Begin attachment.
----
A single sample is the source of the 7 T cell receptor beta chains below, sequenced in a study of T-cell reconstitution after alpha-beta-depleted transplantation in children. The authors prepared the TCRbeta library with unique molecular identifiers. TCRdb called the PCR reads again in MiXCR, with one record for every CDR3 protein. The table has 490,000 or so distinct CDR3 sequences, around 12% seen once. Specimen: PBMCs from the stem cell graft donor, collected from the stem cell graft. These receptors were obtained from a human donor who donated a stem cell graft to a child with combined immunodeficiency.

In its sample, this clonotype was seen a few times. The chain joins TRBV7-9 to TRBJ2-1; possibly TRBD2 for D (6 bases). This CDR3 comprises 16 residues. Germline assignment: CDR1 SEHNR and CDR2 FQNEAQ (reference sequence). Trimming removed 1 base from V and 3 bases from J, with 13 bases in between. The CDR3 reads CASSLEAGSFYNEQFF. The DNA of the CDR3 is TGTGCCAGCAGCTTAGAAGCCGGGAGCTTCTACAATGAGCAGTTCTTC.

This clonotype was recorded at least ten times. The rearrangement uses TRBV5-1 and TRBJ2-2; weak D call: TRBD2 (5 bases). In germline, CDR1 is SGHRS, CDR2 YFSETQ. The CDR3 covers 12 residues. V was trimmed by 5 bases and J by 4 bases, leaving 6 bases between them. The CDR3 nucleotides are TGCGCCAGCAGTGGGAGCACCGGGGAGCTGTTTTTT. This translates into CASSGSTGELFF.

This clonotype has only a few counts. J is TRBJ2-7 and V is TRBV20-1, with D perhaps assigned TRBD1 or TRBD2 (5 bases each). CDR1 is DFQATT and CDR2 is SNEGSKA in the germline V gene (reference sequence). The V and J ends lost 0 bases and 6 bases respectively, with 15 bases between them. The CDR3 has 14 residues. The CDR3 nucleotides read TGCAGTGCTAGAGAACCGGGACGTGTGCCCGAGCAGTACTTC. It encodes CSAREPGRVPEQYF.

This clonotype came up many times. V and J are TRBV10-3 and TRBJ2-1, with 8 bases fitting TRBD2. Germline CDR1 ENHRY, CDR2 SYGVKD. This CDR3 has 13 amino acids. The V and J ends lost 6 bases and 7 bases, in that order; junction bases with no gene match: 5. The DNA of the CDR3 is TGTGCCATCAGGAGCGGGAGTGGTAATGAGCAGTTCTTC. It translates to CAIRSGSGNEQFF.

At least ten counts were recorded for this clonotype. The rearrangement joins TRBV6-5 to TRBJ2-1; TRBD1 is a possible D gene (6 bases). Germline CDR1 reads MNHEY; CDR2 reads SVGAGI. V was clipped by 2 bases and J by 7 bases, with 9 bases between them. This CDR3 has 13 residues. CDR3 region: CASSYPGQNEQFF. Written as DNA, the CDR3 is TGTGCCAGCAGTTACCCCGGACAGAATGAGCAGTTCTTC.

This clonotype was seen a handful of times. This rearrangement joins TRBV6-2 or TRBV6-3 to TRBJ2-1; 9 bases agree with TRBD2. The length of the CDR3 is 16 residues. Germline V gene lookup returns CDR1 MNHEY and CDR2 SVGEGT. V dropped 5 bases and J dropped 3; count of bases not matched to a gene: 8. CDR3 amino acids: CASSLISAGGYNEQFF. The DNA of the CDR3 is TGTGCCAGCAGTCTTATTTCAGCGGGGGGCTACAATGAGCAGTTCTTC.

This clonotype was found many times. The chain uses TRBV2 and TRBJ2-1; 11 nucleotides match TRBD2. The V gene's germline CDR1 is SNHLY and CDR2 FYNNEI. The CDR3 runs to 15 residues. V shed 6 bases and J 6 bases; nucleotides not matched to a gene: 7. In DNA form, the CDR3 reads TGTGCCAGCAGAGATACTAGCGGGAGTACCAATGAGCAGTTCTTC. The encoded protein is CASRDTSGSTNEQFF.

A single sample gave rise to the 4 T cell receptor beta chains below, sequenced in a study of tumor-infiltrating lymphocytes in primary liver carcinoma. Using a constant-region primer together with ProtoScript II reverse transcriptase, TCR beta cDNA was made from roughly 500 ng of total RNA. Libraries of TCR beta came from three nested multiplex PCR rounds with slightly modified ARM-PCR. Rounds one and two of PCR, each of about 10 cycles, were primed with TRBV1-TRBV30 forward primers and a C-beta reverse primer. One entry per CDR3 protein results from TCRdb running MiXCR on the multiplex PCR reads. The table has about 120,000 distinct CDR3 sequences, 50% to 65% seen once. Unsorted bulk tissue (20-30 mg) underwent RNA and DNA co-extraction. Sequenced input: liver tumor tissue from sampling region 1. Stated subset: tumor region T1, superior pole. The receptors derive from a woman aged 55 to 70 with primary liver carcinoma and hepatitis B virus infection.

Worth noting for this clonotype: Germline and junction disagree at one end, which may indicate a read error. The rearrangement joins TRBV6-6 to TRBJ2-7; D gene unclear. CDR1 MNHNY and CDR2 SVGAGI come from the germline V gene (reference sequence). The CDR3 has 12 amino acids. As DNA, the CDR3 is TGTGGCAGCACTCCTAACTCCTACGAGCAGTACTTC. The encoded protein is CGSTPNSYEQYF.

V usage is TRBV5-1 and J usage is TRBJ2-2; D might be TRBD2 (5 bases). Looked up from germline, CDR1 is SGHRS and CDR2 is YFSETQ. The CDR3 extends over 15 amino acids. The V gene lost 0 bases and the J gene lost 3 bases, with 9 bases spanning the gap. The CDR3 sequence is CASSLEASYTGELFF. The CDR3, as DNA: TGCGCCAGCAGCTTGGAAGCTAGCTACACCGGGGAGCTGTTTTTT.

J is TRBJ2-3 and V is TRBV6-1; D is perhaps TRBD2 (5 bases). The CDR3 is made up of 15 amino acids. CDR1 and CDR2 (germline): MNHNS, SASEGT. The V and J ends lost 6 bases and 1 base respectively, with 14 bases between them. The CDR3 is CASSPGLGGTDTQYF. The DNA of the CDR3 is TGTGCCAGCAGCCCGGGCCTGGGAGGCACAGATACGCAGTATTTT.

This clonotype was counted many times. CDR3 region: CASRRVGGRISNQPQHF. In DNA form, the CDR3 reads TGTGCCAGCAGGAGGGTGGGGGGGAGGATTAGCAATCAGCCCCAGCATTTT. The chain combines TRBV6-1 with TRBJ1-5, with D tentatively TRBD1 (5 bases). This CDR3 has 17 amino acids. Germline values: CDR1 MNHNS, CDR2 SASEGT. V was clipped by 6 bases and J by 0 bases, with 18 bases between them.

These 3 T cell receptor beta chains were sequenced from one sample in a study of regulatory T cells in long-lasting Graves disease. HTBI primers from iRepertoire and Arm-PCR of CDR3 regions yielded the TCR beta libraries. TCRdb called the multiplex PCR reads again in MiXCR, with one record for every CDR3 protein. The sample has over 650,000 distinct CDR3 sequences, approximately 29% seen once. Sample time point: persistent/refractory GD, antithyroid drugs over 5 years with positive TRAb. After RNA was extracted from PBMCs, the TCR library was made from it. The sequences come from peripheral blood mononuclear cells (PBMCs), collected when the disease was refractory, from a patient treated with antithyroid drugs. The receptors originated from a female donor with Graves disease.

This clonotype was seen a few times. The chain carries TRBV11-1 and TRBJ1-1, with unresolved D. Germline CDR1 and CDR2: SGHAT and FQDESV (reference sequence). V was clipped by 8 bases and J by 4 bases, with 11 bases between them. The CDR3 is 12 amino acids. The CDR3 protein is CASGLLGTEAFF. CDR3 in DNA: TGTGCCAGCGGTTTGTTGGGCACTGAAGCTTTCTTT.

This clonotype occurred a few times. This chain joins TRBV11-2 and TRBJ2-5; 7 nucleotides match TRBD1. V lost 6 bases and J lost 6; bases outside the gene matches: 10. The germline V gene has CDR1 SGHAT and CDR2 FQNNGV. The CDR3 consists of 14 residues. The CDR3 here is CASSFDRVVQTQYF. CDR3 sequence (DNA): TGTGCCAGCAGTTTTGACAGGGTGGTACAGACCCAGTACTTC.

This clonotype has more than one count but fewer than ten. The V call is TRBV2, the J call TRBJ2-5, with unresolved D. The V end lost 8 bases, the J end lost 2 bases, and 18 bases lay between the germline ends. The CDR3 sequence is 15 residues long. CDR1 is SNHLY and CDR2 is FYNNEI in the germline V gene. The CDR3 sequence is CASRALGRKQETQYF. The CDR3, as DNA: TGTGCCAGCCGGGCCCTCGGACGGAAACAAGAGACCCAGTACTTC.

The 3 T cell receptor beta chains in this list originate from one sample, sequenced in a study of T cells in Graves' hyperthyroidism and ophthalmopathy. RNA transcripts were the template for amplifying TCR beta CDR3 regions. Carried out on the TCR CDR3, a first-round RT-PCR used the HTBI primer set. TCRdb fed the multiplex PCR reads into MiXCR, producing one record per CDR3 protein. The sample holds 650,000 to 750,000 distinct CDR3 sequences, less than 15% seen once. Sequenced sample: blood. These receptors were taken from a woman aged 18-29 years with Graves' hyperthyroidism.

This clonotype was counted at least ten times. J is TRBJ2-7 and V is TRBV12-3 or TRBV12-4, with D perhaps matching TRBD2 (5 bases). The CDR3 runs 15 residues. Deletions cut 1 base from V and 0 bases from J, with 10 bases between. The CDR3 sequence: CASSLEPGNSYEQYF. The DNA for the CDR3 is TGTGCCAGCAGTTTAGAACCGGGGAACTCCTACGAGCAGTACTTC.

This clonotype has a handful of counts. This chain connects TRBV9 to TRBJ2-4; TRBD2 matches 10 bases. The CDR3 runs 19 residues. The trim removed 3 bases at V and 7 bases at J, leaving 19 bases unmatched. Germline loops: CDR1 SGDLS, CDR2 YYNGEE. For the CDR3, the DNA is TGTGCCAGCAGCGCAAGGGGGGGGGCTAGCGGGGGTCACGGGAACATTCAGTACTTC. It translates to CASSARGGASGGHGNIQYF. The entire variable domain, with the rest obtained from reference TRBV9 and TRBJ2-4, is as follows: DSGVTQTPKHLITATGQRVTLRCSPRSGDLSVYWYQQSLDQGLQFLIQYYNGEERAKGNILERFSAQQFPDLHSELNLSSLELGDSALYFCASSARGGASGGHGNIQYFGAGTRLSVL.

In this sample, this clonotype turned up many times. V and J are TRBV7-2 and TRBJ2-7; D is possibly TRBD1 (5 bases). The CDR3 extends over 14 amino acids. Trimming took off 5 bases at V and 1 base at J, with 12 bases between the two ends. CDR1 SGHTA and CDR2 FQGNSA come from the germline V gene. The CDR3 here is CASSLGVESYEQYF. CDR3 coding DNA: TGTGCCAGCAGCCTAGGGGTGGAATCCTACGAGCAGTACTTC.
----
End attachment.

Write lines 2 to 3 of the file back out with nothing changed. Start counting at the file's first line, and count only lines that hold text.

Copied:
In its sample, this clonotype was seen a few times. The chain joins TRBV7-9 to TRBJ2-1; possibly TRBD2 for D (6 bases). This CDR3 comprises 16 residues. Germline assignment: CDR1 SEHNR and CDR2 FQNEAQ (reference sequence). Trimming removed 1 base from V and 3 bases from J, with 13 bases in between. The CDR3 reads CASSLEAGSFYNEQFF. The DNA of the CDR3 is TGTGCCAGCAGCTTAGAAGCCGGGAGCTTCTACAATGAGCAGTTCTTC.

This clonotype was recorded at least ten times. The rearrangement uses TRBV5-1 and TRBJ2-2; weak D call: TRBD2 (5 bases). In germline, CDR1 is SGHRS, CDR2 YFSETQ. The CDR3 covers 12 residues. V was trimmed by 5 bases and J by 4 bases, leaving 6 bases between them. The CDR3 nucleotides are TGCGCCAGCAGTGGGAGCACCGGGGAGCTGTTTTTT. This translates into CASSGSTGELFF.